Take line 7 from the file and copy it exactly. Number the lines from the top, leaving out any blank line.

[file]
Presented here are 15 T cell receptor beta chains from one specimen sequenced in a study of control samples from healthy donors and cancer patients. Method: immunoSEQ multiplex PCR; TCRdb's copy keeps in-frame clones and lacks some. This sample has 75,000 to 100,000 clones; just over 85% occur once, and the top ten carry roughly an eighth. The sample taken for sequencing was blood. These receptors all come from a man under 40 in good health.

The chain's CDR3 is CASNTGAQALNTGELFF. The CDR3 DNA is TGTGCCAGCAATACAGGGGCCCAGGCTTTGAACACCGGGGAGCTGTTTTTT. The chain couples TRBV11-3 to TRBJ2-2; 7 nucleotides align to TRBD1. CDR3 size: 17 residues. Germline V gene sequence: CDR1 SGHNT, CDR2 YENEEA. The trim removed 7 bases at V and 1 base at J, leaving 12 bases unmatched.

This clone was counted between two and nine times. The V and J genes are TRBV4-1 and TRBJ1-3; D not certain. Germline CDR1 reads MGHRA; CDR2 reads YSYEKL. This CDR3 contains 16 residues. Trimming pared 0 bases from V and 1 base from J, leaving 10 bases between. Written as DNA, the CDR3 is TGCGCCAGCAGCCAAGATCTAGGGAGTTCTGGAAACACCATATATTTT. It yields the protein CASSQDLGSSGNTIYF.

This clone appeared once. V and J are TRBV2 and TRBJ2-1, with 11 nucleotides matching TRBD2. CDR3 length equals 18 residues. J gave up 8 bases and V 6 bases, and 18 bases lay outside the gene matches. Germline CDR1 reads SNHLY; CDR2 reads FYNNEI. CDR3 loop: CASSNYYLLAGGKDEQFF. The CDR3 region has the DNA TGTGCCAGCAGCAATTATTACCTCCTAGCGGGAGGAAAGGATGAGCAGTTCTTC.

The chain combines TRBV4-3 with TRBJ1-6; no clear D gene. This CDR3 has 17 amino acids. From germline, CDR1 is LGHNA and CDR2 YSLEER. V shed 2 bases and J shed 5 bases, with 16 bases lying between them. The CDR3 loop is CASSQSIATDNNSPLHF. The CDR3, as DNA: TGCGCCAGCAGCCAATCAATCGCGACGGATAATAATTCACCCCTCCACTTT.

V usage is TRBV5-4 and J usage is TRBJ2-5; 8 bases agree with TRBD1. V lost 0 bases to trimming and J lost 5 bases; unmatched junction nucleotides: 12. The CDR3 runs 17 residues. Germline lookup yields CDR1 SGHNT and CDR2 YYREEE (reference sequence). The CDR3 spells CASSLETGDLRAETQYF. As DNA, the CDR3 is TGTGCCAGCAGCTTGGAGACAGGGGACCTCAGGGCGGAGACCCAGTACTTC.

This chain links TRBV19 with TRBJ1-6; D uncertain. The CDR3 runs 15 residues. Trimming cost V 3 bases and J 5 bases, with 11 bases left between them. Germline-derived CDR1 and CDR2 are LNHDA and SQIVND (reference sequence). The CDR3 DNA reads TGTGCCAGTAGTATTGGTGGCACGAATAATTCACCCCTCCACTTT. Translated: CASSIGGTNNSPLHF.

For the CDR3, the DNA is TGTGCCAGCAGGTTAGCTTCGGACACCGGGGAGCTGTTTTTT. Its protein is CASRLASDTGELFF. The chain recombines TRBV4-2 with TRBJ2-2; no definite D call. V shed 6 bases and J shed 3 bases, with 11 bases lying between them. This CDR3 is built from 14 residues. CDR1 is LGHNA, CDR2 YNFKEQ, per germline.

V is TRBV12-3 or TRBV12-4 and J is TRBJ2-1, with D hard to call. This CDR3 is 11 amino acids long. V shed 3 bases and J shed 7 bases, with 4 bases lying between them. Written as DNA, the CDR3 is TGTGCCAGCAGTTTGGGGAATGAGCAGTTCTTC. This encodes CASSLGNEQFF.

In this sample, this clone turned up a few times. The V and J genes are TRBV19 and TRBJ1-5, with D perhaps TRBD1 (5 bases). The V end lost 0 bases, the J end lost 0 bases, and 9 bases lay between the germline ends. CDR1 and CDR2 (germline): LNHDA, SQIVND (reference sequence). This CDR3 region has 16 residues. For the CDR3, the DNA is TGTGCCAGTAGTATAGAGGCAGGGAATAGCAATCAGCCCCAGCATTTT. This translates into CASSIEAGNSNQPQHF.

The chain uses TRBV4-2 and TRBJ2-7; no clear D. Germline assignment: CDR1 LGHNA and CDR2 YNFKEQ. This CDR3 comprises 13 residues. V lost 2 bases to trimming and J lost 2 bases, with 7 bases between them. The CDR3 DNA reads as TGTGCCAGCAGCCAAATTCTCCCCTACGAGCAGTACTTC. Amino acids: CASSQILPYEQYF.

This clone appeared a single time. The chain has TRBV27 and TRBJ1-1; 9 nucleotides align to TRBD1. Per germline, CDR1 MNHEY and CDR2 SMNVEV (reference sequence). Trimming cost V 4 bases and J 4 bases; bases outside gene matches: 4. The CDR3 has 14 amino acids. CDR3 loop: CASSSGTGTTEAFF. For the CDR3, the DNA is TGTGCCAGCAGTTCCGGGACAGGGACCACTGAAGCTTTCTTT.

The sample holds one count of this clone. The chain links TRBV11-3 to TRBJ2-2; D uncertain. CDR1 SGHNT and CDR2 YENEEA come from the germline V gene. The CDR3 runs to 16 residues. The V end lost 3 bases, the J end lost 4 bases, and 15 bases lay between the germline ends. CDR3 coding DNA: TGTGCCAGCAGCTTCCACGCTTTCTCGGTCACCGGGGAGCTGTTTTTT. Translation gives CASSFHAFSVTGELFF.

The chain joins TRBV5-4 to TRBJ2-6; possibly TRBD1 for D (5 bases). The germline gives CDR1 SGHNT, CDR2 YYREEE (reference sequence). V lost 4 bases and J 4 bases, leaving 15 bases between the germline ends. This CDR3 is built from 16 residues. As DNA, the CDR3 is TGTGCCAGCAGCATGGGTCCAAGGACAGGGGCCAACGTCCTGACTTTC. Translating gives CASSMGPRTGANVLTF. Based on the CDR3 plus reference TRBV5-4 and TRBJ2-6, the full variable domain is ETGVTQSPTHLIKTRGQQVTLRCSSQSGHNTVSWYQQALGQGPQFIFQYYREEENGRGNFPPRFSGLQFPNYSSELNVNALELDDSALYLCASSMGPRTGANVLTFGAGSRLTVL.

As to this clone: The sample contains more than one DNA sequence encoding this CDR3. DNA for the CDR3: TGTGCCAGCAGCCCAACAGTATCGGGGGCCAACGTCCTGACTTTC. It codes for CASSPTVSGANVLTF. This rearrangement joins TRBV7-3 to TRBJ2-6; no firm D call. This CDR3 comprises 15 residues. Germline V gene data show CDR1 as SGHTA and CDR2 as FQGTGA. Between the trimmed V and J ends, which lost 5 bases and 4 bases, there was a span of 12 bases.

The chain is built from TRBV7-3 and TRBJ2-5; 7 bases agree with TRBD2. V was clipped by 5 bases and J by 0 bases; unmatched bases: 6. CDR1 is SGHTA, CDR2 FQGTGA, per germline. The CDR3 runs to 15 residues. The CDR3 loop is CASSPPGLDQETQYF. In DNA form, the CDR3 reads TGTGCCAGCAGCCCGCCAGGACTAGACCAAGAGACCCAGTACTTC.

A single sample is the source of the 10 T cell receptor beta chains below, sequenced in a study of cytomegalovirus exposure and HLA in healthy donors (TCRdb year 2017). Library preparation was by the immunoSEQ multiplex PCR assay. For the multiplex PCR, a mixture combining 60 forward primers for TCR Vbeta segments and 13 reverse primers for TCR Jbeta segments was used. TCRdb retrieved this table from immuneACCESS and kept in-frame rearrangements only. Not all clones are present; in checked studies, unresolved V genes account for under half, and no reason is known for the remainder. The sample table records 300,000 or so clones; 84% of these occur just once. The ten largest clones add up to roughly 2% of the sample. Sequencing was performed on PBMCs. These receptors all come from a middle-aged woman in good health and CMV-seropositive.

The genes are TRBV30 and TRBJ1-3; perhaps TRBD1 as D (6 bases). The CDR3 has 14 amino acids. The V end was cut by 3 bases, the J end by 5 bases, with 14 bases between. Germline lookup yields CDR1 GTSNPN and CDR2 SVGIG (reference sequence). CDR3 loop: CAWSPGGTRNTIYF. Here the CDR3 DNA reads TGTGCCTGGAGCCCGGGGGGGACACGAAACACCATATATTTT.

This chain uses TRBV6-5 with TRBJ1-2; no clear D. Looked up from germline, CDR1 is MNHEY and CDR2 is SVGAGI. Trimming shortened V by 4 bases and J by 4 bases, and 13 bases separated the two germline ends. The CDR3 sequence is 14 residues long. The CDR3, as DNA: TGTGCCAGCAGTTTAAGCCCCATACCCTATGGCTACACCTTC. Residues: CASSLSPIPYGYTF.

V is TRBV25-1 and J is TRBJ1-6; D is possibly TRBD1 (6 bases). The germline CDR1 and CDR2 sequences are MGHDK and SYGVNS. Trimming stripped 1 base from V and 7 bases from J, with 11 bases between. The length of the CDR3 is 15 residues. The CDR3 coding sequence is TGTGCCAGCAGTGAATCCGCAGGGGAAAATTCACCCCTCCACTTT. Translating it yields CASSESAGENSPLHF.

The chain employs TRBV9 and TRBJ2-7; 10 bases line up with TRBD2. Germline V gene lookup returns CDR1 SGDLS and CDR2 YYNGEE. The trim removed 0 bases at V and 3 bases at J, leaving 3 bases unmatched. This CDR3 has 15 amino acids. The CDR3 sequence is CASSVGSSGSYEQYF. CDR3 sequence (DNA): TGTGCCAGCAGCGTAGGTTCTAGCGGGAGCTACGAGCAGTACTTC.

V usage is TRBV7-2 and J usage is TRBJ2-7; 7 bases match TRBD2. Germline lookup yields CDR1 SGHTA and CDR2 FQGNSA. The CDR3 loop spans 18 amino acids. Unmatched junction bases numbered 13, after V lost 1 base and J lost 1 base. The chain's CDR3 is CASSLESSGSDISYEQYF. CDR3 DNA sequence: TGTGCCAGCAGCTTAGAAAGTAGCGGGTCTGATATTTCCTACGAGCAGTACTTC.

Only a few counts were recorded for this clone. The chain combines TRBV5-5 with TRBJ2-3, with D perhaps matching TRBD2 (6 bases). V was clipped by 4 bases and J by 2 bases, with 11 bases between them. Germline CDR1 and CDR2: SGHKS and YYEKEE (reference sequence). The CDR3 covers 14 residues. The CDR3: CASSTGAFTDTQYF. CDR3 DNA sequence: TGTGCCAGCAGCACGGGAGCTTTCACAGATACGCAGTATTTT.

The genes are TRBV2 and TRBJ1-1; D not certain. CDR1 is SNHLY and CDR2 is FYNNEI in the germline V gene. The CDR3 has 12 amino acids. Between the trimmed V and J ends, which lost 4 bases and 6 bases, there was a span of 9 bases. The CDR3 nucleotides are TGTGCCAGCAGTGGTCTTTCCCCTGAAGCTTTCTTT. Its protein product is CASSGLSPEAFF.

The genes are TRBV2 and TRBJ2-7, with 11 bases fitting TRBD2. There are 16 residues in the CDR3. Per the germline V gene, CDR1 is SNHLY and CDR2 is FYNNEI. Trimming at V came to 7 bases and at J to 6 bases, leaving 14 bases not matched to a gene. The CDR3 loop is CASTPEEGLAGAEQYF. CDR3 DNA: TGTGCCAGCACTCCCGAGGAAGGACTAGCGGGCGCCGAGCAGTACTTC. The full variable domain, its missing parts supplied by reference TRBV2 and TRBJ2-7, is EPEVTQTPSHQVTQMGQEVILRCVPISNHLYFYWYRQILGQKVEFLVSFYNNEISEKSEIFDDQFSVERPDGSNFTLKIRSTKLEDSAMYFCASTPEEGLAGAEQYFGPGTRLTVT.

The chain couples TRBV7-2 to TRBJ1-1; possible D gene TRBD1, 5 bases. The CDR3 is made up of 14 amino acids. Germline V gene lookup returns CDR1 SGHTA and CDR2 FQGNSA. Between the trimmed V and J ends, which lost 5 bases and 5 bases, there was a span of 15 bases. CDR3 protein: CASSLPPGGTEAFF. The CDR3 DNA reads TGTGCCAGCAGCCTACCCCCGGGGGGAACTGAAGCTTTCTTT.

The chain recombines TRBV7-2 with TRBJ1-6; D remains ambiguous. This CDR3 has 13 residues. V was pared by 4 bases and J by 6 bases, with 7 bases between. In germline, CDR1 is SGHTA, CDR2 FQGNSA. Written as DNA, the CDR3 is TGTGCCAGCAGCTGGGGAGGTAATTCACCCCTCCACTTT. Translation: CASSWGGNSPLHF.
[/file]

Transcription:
This chain links TRBV19 with TRBJ1-6; D uncertain. The CDR3 runs 15 residues. Trimming cost V 3 bases and J 5 bases, with 11 bases left between them. Germline-derived CDR1 and CDR2 are LNHDA and SQIVND (reference sequence). The CDR3 DNA reads TGTGCCAGTAGTATTGGTGGCACGAATAATTCACCCCTCCACTTT. Translated: CASSIGGTNNSPLHF.